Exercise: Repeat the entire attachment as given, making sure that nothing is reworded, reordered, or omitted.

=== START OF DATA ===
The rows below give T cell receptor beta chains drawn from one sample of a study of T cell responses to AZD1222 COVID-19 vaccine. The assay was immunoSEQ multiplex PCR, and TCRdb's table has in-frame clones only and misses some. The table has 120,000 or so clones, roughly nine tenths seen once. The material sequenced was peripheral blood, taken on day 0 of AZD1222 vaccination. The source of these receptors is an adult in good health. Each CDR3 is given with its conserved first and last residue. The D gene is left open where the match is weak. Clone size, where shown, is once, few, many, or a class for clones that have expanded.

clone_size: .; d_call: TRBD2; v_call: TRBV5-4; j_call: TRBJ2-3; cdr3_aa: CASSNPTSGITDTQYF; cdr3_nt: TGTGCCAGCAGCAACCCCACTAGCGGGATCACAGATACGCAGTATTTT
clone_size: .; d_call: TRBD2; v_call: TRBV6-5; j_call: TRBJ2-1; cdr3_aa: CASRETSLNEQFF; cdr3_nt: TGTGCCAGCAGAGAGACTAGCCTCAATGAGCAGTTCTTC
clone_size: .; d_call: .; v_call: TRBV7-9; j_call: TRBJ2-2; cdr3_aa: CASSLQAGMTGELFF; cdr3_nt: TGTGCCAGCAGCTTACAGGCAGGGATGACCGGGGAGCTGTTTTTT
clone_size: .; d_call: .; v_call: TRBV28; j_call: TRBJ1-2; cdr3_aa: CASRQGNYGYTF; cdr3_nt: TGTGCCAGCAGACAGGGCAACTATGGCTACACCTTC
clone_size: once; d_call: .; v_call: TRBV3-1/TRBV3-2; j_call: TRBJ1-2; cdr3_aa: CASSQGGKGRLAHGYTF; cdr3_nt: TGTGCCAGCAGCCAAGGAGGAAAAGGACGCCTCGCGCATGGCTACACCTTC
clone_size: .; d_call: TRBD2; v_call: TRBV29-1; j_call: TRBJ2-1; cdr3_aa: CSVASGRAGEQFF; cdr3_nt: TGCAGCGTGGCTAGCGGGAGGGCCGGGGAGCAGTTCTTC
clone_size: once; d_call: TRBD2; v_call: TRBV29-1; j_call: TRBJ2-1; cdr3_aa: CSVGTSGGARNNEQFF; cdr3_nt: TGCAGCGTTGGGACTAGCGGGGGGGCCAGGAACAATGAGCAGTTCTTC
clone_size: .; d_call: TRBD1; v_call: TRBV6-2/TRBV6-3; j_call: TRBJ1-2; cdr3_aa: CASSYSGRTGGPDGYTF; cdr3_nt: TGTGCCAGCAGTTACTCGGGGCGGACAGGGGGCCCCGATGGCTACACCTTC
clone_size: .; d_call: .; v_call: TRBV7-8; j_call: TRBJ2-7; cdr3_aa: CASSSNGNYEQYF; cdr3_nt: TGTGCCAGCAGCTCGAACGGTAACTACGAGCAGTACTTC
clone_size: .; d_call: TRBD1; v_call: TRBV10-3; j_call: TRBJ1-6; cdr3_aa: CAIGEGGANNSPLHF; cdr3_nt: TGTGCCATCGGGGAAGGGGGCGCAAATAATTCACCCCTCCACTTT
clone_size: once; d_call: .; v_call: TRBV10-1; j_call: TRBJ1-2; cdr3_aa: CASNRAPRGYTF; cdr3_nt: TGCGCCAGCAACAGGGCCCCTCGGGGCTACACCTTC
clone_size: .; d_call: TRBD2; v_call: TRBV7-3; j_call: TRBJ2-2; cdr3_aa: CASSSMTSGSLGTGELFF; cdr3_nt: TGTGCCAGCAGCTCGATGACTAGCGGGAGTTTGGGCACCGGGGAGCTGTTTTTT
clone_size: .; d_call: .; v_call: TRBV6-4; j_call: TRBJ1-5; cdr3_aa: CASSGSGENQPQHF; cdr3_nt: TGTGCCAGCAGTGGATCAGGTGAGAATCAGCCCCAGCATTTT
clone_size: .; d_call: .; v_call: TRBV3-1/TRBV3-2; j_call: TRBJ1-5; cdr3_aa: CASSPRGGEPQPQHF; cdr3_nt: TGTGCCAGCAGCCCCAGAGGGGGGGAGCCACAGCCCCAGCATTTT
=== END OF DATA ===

The rows below give T cell receptor beta chains drawn from one sample of a study of T cell responses to AZD1222 COVID-19 vaccine. The assay was immunoSEQ multiplex PCR, and TCRdb's table has in-frame clones only and misses some. The table has 120,000 or so clones, roughly nine tenths seen once. The material sequenced was peripheral blood, taken on day 0 of AZD1222 vaccination. The source of these receptors is an adult in good health. Each CDR3 is given with its conserved first and last residue. The D gene is left open where the match is weak. Clone size, where shown, is once, few, many, or a class for clones that have expanded.

clone_size: .; d_call: TRBD2; v_call: TRBV5-4; j_call: TRBJ2-3; cdr3_aa: CASSNPTSGITDTQYF; cdr3_nt: TGTGCCAGCAGCAACCCCACTAGCGGGATCACAGATACGCAGTATTTT
clone_size: .; d_call: TRBD2; v_call: TRBV6-5; j_call: TRBJ2-1; cdr3_aa: CASRETSLNEQFF; cdr3_nt: TGTGCCAGCAGAGAGACTAGCCTCAATGAGCAGTTCTTC
clone_size: .; d_call: .; v_call: TRBV7-9; j_call: TRBJ2-2; cdr3_aa: CASSLQAGMTGELFF; cdr3_nt: TGTGCCAGCAGCTTACAGGCAGGGATGACCGGGGAGCTGTTTTTT
clone_size: .; d_call: .; v_call: TRBV28; j_call: TRBJ1-2; cdr3_aa: CASRQGNYGYTF; cdr3_nt: TGTGCCAGCAGACAGGGCAACTATGGCTACACCTTC
clone_size: once; d_call: .; v_call: TRBV3-1/TRBV3-2; j_call: TRBJ1-2; cdr3_aa: CASSQGGKGRLAHGYTF; cdr3_nt: TGTGCCAGCAGCCAAGGAGGAAAAGGACGCCTCGCGCATGGCTACACCTTC
clone_size: .; d_call: TRBD2; v_call: TRBV29-1; j_call: TRBJ2-1; cdr3_aa: CSVASGRAGEQFF; cdr3_nt: TGCAGCGTGGCTAGCGGGAGGGCCGGGGAGCAGTTCTTC
clone_size: once; d_call: TRBD2; v_call: TRBV29-1; j_call: TRBJ2-1; cdr3_aa: CSVGTSGGARNNEQFF; cdr3_nt: TGCAGCGTTGGGACTAGCGGGGGGGCCAGGAACAATGAGCAGTTCTTC
clone_size: .; d_call: TRBD1; v_call: TRBV6-2/TRBV6-3; j_call: TRBJ1-2; cdr3_aa: CASSYSGRTGGPDGYTF; cdr3_nt: TGTGCCAGCAGTTACTCGGGGCGGACAGGGGGCCCCGATGGCTACACCTTC
clone_size: .; d_call: .; v_call: TRBV7-8; j_call: TRBJ2-7; cdr3_aa: CASSSNGNYEQYF; cdr3_nt: TGTGCCAGCAGCTCGAACGGTAACTACGAGCAGTACTTC
clone_size: .; d_call: TRBD1; v_call: TRBV10-3; j_call: TRBJ1-6; cdr3_aa: CAIGEGGANNSPLHF; cdr3_nt: TGTGCCATCGGGGAAGGGGGCGCAAATAATTCACCCCTCCACTTT
clone_size: once; d_call: .; v_call: TRBV10-1; j_call: TRBJ1-2; cdr3_aa: CASNRAPRGYTF; cdr3_nt: TGCGCCAGCAACAGGGCCCCTCGGGGCTACACCTTC
clone_size: .; d_call: TRBD2; v_call: TRBV7-3; j_call: TRBJ2-2; cdr3_aa: CASSSMTSGSLGTGELFF; cdr3_nt: TGTGCCAGCAGCTCGATGACTAGCGGGAGTTTGGGCACCGGGGAGCTGTTTTTT
clone_size: .; d_call: .; v_call: TRBV6-4; j_call: TRBJ1-5; cdr3_aa: CASSGSGENQPQHF; cdr3_nt: TGTGCCAGCAGTGGATCAGGTGAGAATCAGCCCCAGCATTTT
clone_size: .; d_call: .; v_call: TRBV3-1/TRBV3-2; j_call: TRBJ1-5; cdr3_aa: CASSPRGGEPQPQHF; cdr3_nt: TGTGCCAGCAGCCCCAGAGGGGGGGAGCCACAGCCCCAGCATTTT